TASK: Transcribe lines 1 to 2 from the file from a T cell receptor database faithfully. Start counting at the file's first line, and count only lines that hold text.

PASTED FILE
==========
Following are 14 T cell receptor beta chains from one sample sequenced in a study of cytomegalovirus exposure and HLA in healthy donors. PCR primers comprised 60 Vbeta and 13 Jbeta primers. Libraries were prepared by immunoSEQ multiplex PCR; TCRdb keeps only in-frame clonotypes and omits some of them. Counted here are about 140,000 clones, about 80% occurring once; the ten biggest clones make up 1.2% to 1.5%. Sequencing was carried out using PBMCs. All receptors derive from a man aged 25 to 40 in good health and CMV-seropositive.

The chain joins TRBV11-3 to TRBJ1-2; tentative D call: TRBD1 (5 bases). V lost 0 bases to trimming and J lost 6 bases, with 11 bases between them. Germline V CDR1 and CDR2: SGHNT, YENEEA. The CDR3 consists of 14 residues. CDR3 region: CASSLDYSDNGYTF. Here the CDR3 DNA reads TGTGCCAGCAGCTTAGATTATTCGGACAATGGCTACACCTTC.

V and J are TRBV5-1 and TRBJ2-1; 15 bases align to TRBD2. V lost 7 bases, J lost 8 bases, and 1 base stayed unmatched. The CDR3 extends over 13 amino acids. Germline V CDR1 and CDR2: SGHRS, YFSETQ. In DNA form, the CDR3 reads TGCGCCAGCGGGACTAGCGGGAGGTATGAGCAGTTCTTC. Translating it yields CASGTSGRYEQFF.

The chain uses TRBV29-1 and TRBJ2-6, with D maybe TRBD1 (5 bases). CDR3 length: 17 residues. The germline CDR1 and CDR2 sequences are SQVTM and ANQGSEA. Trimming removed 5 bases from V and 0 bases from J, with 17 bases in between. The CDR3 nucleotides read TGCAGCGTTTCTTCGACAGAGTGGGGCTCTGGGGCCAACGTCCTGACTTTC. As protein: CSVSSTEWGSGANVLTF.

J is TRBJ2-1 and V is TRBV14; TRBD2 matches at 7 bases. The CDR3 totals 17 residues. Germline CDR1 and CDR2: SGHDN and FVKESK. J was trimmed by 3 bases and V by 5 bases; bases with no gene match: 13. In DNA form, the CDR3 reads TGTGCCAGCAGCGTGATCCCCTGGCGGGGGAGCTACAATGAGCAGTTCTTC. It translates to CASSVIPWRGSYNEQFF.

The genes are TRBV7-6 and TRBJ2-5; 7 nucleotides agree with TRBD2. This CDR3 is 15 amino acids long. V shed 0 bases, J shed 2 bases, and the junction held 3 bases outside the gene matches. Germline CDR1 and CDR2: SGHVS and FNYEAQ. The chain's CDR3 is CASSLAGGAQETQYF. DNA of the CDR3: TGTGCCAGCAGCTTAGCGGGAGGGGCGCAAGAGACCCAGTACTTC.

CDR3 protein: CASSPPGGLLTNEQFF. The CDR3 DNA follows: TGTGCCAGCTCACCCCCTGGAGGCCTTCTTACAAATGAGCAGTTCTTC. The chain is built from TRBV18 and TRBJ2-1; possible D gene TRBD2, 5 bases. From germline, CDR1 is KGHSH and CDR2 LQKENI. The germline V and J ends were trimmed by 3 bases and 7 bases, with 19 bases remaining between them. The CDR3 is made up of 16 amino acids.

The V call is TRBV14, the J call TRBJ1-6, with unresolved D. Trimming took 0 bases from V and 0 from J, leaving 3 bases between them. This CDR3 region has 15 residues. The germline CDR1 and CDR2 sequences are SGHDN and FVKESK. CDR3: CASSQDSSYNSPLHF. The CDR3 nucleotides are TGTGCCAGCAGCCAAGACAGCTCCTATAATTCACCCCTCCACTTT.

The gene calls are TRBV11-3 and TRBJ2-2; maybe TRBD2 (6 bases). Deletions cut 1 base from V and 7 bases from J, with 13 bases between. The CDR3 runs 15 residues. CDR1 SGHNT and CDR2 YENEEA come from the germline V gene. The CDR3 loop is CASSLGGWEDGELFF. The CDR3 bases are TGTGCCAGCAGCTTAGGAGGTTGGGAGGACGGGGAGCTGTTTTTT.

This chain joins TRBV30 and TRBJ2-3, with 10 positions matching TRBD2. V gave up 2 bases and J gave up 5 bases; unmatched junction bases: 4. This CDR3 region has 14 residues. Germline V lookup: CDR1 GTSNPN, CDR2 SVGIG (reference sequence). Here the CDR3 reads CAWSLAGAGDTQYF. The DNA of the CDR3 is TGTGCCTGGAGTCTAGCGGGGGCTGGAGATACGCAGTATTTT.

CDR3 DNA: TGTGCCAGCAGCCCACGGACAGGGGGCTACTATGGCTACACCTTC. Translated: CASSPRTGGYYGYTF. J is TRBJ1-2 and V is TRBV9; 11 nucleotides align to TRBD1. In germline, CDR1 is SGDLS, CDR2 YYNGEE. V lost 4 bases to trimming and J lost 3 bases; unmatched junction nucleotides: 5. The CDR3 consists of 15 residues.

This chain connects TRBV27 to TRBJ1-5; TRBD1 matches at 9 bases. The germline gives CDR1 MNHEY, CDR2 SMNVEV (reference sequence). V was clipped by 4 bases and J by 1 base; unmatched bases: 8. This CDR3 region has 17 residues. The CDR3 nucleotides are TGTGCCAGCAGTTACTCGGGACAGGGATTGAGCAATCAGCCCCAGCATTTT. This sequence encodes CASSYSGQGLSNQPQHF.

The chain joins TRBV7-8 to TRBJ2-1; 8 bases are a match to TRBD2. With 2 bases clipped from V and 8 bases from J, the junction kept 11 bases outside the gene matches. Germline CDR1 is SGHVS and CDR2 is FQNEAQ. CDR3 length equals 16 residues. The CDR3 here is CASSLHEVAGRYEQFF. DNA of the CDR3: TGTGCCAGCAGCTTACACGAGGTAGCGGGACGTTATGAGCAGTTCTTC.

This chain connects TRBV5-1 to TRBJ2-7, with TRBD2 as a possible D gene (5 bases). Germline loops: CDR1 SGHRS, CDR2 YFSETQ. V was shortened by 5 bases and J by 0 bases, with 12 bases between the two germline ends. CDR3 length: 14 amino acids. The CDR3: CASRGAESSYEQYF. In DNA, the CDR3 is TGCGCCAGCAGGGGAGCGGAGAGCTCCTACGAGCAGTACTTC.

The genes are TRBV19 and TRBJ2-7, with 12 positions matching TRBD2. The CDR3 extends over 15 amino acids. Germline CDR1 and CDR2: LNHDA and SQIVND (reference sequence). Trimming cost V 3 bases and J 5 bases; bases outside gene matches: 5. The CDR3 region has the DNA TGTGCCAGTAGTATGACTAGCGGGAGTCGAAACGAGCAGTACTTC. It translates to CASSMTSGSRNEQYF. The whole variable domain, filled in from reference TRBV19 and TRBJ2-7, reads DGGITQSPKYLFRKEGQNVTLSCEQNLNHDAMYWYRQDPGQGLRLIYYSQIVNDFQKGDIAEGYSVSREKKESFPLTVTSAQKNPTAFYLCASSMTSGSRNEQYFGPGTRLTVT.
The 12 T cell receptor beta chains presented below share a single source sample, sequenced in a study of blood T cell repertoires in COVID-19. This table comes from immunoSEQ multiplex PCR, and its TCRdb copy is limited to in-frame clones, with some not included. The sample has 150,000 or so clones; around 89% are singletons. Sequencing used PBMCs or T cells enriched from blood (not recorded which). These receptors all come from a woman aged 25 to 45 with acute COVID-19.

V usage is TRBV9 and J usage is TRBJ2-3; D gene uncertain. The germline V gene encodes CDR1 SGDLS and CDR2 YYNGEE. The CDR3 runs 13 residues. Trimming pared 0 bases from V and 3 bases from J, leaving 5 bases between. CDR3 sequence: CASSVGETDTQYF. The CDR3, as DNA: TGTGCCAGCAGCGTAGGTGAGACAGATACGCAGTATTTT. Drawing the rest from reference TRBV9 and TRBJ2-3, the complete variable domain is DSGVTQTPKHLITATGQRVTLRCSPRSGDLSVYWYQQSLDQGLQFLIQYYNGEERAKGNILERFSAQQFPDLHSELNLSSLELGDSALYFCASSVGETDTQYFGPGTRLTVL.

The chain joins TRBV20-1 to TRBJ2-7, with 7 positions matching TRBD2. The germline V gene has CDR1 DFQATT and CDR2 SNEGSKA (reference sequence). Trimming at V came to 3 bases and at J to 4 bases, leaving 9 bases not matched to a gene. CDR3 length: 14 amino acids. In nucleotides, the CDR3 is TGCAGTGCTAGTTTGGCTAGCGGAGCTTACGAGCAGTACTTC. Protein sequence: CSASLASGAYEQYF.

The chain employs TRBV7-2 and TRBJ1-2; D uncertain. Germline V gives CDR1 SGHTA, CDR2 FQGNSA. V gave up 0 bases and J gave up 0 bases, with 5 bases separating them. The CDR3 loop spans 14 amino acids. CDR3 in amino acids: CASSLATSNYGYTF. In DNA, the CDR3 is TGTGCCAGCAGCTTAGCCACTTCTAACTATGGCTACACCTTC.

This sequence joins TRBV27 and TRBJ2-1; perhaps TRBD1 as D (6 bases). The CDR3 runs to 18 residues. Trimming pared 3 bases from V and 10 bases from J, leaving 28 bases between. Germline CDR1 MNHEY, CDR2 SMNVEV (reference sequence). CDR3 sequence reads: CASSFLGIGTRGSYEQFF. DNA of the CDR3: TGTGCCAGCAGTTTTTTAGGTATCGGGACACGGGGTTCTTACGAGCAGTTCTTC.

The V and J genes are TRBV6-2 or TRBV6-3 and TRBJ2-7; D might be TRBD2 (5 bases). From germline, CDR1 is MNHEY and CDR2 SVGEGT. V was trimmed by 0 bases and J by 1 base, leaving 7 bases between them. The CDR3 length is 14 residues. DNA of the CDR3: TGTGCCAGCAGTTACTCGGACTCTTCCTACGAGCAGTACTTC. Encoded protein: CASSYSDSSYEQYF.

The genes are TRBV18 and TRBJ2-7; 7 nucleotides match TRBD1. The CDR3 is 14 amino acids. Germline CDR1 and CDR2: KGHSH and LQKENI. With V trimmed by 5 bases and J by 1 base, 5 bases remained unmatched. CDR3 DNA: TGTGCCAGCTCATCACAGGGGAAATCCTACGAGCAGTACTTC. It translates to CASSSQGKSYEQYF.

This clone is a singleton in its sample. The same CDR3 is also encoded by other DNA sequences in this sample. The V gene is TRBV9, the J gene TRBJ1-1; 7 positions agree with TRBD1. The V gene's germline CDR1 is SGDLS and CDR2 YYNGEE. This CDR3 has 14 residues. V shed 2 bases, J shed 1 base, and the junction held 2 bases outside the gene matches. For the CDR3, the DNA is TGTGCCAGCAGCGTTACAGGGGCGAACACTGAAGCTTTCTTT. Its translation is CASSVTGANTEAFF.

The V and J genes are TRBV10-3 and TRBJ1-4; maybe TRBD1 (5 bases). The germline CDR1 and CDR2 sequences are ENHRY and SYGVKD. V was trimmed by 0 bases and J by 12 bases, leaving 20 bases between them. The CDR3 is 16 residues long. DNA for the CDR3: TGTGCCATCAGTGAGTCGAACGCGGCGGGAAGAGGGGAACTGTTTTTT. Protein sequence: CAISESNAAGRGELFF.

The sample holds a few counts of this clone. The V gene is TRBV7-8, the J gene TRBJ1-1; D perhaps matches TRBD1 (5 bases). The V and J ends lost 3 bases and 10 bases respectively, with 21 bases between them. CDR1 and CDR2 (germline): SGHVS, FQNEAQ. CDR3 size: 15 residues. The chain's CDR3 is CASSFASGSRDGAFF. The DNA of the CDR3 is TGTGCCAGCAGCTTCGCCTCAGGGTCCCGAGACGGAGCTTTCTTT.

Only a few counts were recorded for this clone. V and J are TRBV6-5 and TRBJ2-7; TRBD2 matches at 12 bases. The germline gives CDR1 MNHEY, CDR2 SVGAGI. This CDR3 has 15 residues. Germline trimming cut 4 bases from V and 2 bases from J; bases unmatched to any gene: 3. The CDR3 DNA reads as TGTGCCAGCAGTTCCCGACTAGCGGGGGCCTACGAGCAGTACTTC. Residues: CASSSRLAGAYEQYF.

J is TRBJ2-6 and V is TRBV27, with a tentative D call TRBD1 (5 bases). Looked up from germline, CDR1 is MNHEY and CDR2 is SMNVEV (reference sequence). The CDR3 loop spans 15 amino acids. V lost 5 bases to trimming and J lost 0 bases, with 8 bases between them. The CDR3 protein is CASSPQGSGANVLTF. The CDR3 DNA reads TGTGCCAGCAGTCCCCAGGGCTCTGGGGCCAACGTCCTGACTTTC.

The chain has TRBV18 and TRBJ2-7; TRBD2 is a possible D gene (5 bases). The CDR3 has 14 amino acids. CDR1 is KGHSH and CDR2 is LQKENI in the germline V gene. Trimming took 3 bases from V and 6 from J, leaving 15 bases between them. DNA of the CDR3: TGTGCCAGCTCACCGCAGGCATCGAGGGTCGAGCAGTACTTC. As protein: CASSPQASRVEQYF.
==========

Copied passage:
Following are 14 T cell receptor beta chains from one sample sequenced in a study of cytomegalovirus exposure and HLA in healthy donors. PCR primers comprised 60 Vbeta and 13 Jbeta primers. Libraries were prepared by immunoSEQ multiplex PCR; TCRdb keeps only in-frame clonotypes and omits some of them. Counted here are about 140,000 clones, about 80% occurring once; the ten biggest clones make up 1.2% to 1.5%. Sequencing was carried out using PBMCs. All receptors derive from a man aged 25 to 40 in good health and CMV-seropositive.

The chain joins TRBV11-3 to TRBJ1-2; tentative D call: TRBD1 (5 bases). V lost 0 bases to trimming and J lost 6 bases, with 11 bases between them. Germline V CDR1 and CDR2: SGHNT, YENEEA. The CDR3 consists of 14 residues. CDR3 region: CASSLDYSDNGYTF. Here the CDR3 DNA reads TGTGCCAGCAGCTTAGATTATTCGGACAATGGCTACACCTTC.